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2016/7/26 16:16:31

I thought I would start off with a short history of the development of the bicycle.

In 1490 one of Leonardo Da Vinci’s students made rough drafts of a bicycle and these were found in writings for the Italian government in 1966. It is interesting to realize that all the parts of a bicycle were available back in the 15th century.

In 1680 a man called Stephan Farffler designed a tricycle to ride to church on Sundays. It was hand-cranked and was later turned into a four wheeler.

The first known example of a bicycle still in existence is a wooden horse built by a toymaker in France in the 1700s. He placed a wheel on the bottom of the horse so that it would be moved by pushing with the feet.

In 1817 Baron von Drais added a front wheel that could be steered. It was patented on the 12th January 1818 in Dresden. It had a back wheel but no pedals and also had to be propelled with the legs. He found it a convenient way to get round the Royal Gardens although he was mocked a great deal. This bike was called the Draisienne

1820 saw the appearance of the Dandy Horse. It had bigger wheels and was a more comfortable ride.

In the 1839 Kirkpatrick Macmillan, a blacksmith from a village near Dumfries in Scotland invented the first modern day bicycle that could go as fast as 140 miles an hour

In 1860 this bike was copied by Thomas McCall and used in many races in Glasgow.

In 1861 a Pierre Michaux and his son Ernest created the bicycle pedal.

The next step was the Velocipede that had a huge front wheel, pedals and two wheels behind. It was hard to manage because it was also made of wood and with these heavy wheels moving over cobbled streets it was difficult to stay on and many cyclists fell off and were injured. It was known as the boneshaker.

In 1868 pedals and cranks were added, and the first rubber tyres were used.

The first bicycle race in 1868 was raced over 2km at the Pare de St. Cloud, and was won by a James Moore on a bike with solid rubber tyres and ball bearings.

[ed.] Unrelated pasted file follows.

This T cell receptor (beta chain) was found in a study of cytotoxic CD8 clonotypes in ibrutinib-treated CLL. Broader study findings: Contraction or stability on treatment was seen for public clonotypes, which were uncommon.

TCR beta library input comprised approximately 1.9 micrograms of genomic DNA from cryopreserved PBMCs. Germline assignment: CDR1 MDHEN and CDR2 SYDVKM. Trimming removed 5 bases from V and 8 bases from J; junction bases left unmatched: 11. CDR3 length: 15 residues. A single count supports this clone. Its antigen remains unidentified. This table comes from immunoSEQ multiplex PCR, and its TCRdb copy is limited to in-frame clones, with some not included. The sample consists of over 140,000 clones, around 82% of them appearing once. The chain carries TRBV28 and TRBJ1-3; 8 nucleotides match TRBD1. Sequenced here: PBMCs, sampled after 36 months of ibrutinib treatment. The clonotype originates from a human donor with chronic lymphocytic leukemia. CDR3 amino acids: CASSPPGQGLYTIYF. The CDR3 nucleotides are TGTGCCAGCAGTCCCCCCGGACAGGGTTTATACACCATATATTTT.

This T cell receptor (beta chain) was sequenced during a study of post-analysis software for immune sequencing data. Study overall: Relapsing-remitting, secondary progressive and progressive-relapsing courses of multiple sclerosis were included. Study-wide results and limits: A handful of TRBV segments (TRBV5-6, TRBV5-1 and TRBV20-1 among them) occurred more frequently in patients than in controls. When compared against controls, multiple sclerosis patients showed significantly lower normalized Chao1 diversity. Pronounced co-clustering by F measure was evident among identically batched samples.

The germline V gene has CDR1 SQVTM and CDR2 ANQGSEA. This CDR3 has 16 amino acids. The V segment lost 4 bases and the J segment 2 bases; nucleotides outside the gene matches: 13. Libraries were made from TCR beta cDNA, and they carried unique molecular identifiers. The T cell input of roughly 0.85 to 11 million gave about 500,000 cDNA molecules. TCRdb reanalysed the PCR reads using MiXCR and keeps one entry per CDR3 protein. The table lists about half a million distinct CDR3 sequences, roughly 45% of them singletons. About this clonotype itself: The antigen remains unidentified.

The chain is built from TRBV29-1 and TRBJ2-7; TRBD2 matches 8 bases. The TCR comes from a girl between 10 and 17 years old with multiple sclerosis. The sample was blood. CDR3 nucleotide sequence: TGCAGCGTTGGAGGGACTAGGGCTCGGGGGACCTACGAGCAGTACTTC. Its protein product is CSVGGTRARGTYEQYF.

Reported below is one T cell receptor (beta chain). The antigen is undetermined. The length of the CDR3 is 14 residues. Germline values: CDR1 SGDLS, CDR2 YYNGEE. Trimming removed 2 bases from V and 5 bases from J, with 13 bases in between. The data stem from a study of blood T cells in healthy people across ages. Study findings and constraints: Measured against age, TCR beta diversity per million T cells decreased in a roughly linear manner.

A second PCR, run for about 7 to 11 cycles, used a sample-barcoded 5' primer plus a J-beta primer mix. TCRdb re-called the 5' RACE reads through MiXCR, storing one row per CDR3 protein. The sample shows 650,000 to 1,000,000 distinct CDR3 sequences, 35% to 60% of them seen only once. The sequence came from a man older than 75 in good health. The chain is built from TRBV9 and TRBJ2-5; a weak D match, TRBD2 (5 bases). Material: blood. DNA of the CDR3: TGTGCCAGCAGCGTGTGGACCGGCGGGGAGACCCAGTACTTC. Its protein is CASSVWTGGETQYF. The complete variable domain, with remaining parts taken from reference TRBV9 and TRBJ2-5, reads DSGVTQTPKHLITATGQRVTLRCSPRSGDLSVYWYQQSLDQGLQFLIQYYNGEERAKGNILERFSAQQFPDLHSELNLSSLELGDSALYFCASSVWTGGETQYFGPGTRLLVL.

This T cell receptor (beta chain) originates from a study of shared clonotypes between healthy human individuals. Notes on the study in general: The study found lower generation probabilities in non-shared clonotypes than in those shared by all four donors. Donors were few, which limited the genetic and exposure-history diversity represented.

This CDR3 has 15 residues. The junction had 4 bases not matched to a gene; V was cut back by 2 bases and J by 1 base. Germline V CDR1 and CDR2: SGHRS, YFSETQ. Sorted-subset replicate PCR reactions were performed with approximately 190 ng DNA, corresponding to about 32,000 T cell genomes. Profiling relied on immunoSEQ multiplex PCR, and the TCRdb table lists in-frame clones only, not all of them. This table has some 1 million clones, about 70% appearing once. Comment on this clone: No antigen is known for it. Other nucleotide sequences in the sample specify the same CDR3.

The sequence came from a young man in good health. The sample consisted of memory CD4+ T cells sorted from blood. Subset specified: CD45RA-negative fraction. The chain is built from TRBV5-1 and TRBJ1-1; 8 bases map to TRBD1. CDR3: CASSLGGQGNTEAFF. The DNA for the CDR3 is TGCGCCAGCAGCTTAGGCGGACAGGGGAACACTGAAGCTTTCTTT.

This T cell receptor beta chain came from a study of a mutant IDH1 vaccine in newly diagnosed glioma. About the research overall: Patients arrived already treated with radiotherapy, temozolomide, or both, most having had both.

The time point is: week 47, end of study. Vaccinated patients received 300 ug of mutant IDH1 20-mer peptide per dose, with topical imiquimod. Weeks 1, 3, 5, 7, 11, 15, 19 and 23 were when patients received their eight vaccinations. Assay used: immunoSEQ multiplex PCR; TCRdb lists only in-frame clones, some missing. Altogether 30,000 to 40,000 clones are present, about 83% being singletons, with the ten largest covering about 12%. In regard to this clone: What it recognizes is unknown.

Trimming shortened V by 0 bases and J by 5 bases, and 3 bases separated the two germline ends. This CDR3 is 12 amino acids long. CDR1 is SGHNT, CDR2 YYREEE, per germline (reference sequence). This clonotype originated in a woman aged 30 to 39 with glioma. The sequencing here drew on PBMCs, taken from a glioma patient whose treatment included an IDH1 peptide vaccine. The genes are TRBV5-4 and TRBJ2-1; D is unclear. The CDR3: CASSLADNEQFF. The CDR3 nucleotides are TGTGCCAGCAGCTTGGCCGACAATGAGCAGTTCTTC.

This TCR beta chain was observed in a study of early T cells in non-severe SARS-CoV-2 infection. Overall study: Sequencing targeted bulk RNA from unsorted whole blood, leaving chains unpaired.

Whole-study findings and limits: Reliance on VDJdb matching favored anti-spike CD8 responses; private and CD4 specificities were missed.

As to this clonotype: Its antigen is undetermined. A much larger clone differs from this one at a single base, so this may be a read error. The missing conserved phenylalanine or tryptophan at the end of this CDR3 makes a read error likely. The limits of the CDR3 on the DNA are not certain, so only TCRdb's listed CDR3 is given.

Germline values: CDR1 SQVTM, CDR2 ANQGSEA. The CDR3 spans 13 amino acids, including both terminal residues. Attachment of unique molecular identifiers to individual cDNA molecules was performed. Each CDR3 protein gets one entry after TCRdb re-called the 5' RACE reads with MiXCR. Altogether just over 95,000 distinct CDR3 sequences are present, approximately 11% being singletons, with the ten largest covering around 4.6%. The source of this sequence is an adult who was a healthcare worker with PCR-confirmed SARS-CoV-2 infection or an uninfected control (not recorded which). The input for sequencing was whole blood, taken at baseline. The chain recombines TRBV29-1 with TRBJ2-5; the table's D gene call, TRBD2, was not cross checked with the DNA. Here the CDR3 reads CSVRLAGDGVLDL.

In 1870 James Stanley created the Ordinary bicycle with a large front wheel and small rear. It required skill to ride and was known as the penny-farthing. The problem with this design was that it weighed 45 pounds and was difficult to stop without falling off. It was also dangerous going downhill, and the term � taking a header’ was born.

In 1874 the first bicycle chain was made by H.J. Lawson and joined two wheels of the same size. It was known as the Safety bicycle.

In 1878 bikes were manufactured in the US by A.A. Pope.

And I must mention the Wright brothers who had a bicycle shop where they sold and fixed bikes. Their plane was made using the knowledge they had gained from working with bikes.

In 1884 the first chain-driven bike was designed by H.J. Larson and was called the Ordinary.

In 1885 James Stanley’s nephew created the Rover Safety. It had a saddle, handlebar grips and the crank axle on the rear wheel.

The first recognizable modern bike was designed in 1893 and had a diamond-pattern frame with a roller chain and pneumatic tyres, that were developed by John Boyd Dunlop.

It was during the 1890s that women took to the bike because their bloomers permitted them to maintain their modesty. According to Susan B. Anthony the bicycle �has done more to emancipate women than anything else in the world.�

In the 1900s metal was used to build the bicycle and smaller wheels were introduced.

The first three-speed was introduced in about 1900.

In 1940 kickstands were developed and derailleurs were added to give 5 and 10 speed gears, useful for mountain bikes.

In 1963 Schwinn developed the Sting-Ray that was the basis for the BMX

The first Earth Day in 1970 made cycling more popular and in 1978 more bikes than cars were sold in America.

The mountain bike was first mass-produced in the early 1980s, and was allowed to participate in the Olympic Games in 1996.

Cycling is the third most popular sport after swimming and exercise.

The unicycle has been in production for years and has now created a whole new sport. There are clubs and organized events, but this is not the easiest bike to ride.

Mention must be made of the tandem, allowing a couple to cycle together without ether proving to be the better cyclist. You may have difficulties synchronizing your styles but once broken in you will find it a pleasure. They are faster on the downhills and slower on the inclines.

A more recent addition to the cycling stable is the recumbent. This has a shaped seat where you sit and pedal with your legs slightly raised. It may challenge your thigh muscles in the beginning, but is more stable and takes the strain of the shoulders. If you prefer you can have an EZ Tandem, a long, low-slung bike with high handlebars.

A style of recumbent is the Trike that has 2 front wheels making it more stable. Both the trike and the ordinary recumbent also come in tandems. It is possible to add fairings to keep off the weather and for extra speed they can be completely covered in a fibre-glass sheath

You have no excuse for not buying a bike with all the choices available.

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